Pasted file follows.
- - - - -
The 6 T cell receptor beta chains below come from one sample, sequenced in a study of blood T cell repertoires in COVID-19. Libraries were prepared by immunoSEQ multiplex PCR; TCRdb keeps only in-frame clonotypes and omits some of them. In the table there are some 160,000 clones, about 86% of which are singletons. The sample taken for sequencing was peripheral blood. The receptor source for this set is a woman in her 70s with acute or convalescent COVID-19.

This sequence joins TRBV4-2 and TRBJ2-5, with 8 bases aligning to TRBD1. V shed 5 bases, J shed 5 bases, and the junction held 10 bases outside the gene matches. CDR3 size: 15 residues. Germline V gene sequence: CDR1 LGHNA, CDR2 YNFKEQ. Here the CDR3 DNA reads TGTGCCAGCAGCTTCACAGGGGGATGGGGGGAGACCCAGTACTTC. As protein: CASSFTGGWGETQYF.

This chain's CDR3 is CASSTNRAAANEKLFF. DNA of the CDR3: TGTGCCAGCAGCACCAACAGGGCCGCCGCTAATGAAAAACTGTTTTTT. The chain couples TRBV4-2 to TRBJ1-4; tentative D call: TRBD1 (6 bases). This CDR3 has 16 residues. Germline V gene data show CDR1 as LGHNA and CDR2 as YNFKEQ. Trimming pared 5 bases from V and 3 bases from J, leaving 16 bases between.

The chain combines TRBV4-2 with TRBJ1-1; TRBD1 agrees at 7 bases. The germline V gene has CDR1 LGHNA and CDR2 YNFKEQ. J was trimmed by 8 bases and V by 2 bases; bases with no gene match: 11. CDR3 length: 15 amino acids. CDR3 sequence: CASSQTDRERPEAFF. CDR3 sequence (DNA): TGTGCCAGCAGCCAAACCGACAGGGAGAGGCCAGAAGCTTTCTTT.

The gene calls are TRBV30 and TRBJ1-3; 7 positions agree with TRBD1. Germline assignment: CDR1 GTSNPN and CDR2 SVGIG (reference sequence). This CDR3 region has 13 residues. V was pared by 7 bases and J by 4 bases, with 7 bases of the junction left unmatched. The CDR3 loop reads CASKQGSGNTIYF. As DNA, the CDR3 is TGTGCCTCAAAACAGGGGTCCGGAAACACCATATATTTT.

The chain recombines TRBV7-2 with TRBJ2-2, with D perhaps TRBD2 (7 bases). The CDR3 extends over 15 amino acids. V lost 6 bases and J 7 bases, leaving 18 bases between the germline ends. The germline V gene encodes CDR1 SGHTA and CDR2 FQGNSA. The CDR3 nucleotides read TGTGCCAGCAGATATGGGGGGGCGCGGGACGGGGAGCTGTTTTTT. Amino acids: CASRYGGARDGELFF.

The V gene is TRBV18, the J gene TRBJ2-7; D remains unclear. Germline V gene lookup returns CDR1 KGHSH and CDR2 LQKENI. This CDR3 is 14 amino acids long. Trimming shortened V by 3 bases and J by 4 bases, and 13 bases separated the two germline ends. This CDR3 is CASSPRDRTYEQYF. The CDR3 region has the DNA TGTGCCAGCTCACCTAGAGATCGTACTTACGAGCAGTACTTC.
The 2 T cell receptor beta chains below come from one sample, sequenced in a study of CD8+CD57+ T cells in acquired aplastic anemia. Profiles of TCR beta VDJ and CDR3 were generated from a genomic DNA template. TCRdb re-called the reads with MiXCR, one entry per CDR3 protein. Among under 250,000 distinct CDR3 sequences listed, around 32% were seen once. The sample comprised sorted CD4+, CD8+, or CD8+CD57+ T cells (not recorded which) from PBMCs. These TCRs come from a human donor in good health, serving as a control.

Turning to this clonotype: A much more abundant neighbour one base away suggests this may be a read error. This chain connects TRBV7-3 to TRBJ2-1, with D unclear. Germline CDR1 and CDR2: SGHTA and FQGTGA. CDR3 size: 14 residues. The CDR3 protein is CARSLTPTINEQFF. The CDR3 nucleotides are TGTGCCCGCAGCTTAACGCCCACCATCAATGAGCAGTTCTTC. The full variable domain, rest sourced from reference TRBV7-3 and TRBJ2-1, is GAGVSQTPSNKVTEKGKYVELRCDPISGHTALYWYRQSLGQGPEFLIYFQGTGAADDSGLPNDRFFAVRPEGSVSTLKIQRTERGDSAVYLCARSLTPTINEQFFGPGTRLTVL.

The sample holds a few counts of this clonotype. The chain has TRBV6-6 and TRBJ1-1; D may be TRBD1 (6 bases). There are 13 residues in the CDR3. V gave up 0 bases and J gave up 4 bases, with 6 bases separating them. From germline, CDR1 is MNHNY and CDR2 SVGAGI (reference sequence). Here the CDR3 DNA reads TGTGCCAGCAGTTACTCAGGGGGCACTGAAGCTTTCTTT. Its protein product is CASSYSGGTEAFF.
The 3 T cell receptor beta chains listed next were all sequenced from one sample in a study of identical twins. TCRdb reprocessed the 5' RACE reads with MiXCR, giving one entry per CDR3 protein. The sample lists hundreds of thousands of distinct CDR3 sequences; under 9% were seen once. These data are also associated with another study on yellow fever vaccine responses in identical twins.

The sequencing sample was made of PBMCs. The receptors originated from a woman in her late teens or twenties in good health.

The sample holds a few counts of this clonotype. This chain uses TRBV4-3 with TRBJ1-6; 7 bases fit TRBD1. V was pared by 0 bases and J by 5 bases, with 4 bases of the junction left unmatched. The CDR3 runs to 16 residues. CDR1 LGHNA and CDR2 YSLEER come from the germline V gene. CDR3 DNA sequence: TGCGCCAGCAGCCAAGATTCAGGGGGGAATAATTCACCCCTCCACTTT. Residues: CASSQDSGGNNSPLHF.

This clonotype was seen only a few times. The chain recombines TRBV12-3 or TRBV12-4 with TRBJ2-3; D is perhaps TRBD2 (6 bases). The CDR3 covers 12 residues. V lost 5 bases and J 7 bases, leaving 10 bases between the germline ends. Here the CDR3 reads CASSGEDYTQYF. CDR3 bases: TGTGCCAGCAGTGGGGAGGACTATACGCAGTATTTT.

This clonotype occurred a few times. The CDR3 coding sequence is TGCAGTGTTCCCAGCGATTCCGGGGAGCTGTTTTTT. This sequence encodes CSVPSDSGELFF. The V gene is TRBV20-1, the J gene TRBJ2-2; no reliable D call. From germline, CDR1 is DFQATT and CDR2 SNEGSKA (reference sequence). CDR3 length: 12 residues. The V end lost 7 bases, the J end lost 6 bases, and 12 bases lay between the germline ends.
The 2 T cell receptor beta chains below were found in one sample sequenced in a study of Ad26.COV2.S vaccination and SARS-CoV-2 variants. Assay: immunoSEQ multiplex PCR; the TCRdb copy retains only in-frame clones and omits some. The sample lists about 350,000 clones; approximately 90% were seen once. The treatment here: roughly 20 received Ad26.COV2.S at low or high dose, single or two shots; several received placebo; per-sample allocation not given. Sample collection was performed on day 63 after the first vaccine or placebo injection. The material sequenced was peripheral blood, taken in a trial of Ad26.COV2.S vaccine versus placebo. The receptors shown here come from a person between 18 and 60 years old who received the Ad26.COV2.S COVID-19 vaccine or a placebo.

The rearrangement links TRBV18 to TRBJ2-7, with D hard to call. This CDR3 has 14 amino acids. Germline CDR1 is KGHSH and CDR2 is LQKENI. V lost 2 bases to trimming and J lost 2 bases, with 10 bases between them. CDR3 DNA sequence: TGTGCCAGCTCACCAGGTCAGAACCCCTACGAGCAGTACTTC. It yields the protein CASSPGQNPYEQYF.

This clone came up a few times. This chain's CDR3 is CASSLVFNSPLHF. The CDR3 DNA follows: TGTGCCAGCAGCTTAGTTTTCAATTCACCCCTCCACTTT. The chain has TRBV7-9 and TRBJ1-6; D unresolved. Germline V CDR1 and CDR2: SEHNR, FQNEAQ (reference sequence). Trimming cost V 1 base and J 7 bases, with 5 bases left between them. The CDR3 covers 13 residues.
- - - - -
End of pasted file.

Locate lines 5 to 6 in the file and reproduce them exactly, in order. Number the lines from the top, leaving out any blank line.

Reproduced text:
The gene calls are TRBV30 and TRBJ1-3; 7 positions agree with TRBD1. Germline assignment: CDR1 GTSNPN and CDR2 SVGIG (reference sequence). This CDR3 region has 13 residues. V was pared by 7 bases and J by 4 bases, with 7 bases of the junction left unmatched. The CDR3 loop reads CASKQGSGNTIYF. As DNA, the CDR3 is TGTGCCTCAAAACAGGGGTCCGGAAACACCATATATTTT.

The chain recombines TRBV7-2 with TRBJ2-2, with D perhaps TRBD2 (7 bases). The CDR3 extends over 15 amino acids. V lost 6 bases and J 7 bases, leaving 18 bases between the germline ends. The germline V gene encodes CDR1 SGHTA and CDR2 FQGNSA. The CDR3 nucleotides read TGTGCCAGCAGATATGGGGGGGCGCGGGACGGGGAGCTGTTTTTT. Amino acids: CASRYGGARDGELFF.